As you know, we do not report backlog during the year. We do provide a mid-year update, a directional statement which is consistent with our position that the business should be viewed from a long run perspective.

Our backlog reported at the end of the year in our 10-K with a little over $90 million at the end of this quarter, our backlog is nicely over $90 million and this figure does not include the backlog acquired with Southern California Grading.

It is also important to note that some of our backlog extends out to 2014 consistent with what we have reported at the end of last year and what we expect to be the case going forward. Some of our military customers place their orders years in advance to assure capacity and to enable us time to secure some very long lead items.

Looking forward, we expect our previously stated goal of a $130 million of revenue for this year to be exceeded. And we expect our operating income to be in a range between 9.5% and 10%.

I’ll now turn the call over to the operator and she will ask those participating on this call, if they have any questions. I will ask you to state your name and unless you are an individual investor, so please state the firm you represent. Operator?

Question-and-Answer Session

Operator

Thank you. (Operator Instructions) Our first question comes from Mark Jordan from Noble Financial.

Mark Jordan – Noble Financial

Good morning everyone. Question -- question from the balance sheet, looking at the December quarters balance sheet and this one ends specifically at intangibles and goodwill and [PPNE] in the December quarter of intangibles and goodwill were 21.6 million this quarter, there are 18.4 looks like PPNE has gone up, is that a function of just finalizing the books that you shifted some of the goodwill to actual intangible assets and then also increase PPNE like that amount and in addition to the larger addition to the CapEx, is that the moving pieces?

Barry Gilbert

So that’s exact – Mark, you’re just about right. At the end of the quarter, at the end of the first quarter, we had really been involved with Southern California Grading for about 14 days. And we had not completed our evaluation of the fair market value of the assets. And once that became known along with valuing a customer lift and other intangibles, it enables us then to take what we had as a lump figure and bring it back to the proper category.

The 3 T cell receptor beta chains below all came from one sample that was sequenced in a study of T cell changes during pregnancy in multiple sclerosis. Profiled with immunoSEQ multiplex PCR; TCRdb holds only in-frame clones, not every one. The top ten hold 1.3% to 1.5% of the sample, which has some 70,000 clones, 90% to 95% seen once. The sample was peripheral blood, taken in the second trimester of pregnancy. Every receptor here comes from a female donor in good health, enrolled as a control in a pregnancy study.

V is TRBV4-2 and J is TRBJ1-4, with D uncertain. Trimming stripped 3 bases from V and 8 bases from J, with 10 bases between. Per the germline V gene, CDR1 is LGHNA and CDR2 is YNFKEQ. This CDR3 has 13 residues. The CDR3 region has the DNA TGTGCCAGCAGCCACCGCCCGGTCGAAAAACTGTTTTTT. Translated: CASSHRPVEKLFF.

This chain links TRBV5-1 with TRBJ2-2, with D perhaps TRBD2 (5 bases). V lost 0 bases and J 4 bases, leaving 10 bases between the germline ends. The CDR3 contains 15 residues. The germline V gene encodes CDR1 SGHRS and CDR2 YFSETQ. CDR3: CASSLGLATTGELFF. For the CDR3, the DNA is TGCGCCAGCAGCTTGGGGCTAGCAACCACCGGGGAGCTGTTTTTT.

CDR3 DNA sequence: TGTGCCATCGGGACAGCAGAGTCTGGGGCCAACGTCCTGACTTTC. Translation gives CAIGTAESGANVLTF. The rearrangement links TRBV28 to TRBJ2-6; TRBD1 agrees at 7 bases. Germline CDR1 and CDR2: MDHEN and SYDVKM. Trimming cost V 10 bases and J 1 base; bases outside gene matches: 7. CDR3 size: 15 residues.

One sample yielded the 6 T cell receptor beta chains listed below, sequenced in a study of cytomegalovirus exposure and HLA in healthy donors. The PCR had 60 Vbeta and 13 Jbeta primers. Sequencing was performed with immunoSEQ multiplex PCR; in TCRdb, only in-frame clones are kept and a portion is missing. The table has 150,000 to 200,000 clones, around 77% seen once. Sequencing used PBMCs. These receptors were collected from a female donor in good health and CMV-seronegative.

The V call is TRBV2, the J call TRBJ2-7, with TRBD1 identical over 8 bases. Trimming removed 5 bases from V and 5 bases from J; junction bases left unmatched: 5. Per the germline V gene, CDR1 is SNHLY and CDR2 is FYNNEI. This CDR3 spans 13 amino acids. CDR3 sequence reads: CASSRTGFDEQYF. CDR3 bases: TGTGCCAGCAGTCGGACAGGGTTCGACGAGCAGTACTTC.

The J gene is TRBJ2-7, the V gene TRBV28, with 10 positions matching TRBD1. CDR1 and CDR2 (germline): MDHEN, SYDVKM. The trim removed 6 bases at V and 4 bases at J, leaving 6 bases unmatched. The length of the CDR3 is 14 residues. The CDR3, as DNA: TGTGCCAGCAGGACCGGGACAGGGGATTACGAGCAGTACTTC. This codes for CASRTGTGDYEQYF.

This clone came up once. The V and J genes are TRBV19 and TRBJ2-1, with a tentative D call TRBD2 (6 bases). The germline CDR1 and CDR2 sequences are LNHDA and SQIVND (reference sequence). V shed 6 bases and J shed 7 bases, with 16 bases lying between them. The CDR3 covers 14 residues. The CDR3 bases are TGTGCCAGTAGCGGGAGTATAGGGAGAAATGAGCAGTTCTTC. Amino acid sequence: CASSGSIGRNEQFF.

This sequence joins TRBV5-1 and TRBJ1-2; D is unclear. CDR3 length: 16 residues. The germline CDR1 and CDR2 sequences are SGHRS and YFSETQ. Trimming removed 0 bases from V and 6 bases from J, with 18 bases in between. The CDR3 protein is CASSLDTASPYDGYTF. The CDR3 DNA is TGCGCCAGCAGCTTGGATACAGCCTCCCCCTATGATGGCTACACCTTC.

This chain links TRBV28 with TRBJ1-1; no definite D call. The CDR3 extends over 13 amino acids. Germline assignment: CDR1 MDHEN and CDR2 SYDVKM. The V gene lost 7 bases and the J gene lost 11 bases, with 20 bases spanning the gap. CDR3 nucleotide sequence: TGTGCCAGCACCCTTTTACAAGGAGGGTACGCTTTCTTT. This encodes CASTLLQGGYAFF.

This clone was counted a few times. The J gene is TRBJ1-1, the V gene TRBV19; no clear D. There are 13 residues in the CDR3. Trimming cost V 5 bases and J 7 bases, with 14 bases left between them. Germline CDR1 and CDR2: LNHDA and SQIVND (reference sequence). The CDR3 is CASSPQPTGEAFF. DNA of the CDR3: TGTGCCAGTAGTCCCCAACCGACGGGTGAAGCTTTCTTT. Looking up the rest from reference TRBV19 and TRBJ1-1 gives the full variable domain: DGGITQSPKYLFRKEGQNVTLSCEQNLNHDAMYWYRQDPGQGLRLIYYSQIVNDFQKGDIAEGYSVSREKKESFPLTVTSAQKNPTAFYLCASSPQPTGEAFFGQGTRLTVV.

Mark Jordan – Noble Financial

Okay. On the -- you mentioned, over the near term that SG&A should run at about 10% of sales over the longer term going out a year or two years. Do you have the ability to leverage that to the knock back to the 9% range or is it something where you investing in your future, you’ll probably say around the 10% level amount?

Barry Gilbert

No, I think it has a very fair perspective in your part. To answer, do we have the ability to do that, yes. So we want to go ahead and sacrifice future growth and our relationship with our customers. I think we’re going to figure that out over the course of the next couple of years, but to bring it from 10% to 9% is not an unreasonable goal or objective over the course of next couple of years.

Mark Jordan – Noble Financial

Final question and then all, we’ll relinquish here. The CapEx $2.5 million, I think you talked about $3 to $4 million for the year. With the addition that you made in this quarter, you did mention you’re adding capacity, did you also add any new feasibility with -- to service new customers?

Barry Gilbert

Well, so we have added some new capabilities for an emerging opportunity that we’re not prepared to discuss. But with that said, we have -- it is -- it was a -- a good portion of the capital was capacity driven along with what was necessary to make sure that we support our absolutely, positively perfected on time, vision with respect to the final products that we produce and ship. Does that answer your question?